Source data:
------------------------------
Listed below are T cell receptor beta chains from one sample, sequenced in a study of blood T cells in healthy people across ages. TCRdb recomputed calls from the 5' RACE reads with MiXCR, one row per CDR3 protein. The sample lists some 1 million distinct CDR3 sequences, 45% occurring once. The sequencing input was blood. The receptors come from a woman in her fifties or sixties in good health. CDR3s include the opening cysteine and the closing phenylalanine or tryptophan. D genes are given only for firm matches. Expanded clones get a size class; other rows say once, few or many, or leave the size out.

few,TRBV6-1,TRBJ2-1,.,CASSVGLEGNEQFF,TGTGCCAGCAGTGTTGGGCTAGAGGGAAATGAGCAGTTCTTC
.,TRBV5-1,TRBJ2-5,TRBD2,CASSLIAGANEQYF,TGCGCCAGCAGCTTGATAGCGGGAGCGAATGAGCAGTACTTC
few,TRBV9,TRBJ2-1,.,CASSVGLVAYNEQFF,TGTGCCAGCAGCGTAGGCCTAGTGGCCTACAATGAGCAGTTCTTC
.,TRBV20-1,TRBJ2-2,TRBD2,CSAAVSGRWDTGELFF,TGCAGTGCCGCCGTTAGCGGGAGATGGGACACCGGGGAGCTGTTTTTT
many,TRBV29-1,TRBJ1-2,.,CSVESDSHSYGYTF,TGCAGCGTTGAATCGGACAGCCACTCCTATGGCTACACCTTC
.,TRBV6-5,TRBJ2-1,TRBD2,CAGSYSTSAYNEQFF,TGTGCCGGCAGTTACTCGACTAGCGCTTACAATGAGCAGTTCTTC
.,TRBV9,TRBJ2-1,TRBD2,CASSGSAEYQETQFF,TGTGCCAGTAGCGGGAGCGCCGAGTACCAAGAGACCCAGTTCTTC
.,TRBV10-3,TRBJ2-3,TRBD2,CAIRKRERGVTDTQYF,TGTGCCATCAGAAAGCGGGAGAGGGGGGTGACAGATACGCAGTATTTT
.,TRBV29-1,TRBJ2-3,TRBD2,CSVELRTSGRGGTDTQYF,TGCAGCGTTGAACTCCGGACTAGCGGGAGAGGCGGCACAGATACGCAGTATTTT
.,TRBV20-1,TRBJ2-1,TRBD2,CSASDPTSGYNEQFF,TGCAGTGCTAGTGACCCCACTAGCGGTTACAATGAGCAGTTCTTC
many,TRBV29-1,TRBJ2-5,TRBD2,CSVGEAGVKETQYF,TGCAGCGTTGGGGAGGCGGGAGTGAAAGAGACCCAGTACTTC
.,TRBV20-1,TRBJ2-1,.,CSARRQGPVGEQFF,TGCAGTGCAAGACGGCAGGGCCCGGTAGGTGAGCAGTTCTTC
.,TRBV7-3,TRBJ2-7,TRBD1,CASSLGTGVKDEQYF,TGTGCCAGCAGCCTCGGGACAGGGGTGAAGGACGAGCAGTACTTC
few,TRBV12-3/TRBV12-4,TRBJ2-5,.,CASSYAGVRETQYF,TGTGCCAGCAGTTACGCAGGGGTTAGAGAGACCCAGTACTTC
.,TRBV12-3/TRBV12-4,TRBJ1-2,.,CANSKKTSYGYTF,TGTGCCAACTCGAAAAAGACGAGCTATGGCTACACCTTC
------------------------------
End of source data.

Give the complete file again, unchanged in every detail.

Listed below are T cell receptor beta chains from one sample, sequenced in a study of blood T cells in healthy people across ages. TCRdb recomputed calls from the 5' RACE reads with MiXCR, one row per CDR3 protein. The sample lists some 1 million distinct CDR3 sequences, 45% occurring once. The sequencing input was blood. The receptors come from a woman in her fifties or sixties in good health. CDR3s include the opening cysteine and the closing phenylalanine or tryptophan. D genes are given only for firm matches. Expanded clones get a size class; other rows say once, few or many, or leave the size out.

few,TRBV6-1,TRBJ2-1,.,CASSVGLEGNEQFF,TGTGCCAGCAGTGTTGGGCTAGAGGGAAATGAGCAGTTCTTC
.,TRBV5-1,TRBJ2-5,TRBD2,CASSLIAGANEQYF,TGCGCCAGCAGCTTGATAGCGGGAGCGAATGAGCAGTACTTC
few,TRBV9,TRBJ2-1,.,CASSVGLVAYNEQFF,TGTGCCAGCAGCGTAGGCCTAGTGGCCTACAATGAGCAGTTCTTC
.,TRBV20-1,TRBJ2-2,TRBD2,CSAAVSGRWDTGELFF,TGCAGTGCCGCCGTTAGCGGGAGATGGGACACCGGGGAGCTGTTTTTT
many,TRBV29-1,TRBJ1-2,.,CSVESDSHSYGYTF,TGCAGCGTTGAATCGGACAGCCACTCCTATGGCTACACCTTC
.,TRBV6-5,TRBJ2-1,TRBD2,CAGSYSTSAYNEQFF,TGTGCCGGCAGTTACTCGACTAGCGCTTACAATGAGCAGTTCTTC
.,TRBV9,TRBJ2-1,TRBD2,CASSGSAEYQETQFF,TGTGCCAGTAGCGGGAGCGCCGAGTACCAAGAGACCCAGTTCTTC
.,TRBV10-3,TRBJ2-3,TRBD2,CAIRKRERGVTDTQYF,TGTGCCATCAGAAAGCGGGAGAGGGGGGTGACAGATACGCAGTATTTT
.,TRBV29-1,TRBJ2-3,TRBD2,CSVELRTSGRGGTDTQYF,TGCAGCGTTGAACTCCGGACTAGCGGGAGAGGCGGCACAGATACGCAGTATTTT
.,TRBV20-1,TRBJ2-1,TRBD2,CSASDPTSGYNEQFF,TGCAGTGCTAGTGACCCCACTAGCGGTTACAATGAGCAGTTCTTC
many,TRBV29-1,TRBJ2-5,TRBD2,CSVGEAGVKETQYF,TGCAGCGTTGGGGAGGCGGGAGTGAAAGAGACCCAGTACTTC
.,TRBV20-1,TRBJ2-1,.,CSARRQGPVGEQFF,TGCAGTGCAAGACGGCAGGGCCCGGTAGGTGAGCAGTTCTTC
.,TRBV7-3,TRBJ2-7,TRBD1,CASSLGTGVKDEQYF,TGTGCCAGCAGCCTCGGGACAGGGGTGAAGGACGAGCAGTACTTC
few,TRBV12-3/TRBV12-4,TRBJ2-5,.,CASSYAGVRETQYF,TGTGCCAGCAGTTACGCAGGGGTTAGAGAGACCCAGTACTTC
.,TRBV12-3/TRBV12-4,TRBJ1-2,.,CANSKKTSYGYTF,TGTGCCAACTCGAAAAAGACGAGCTATGGCTACACCTTC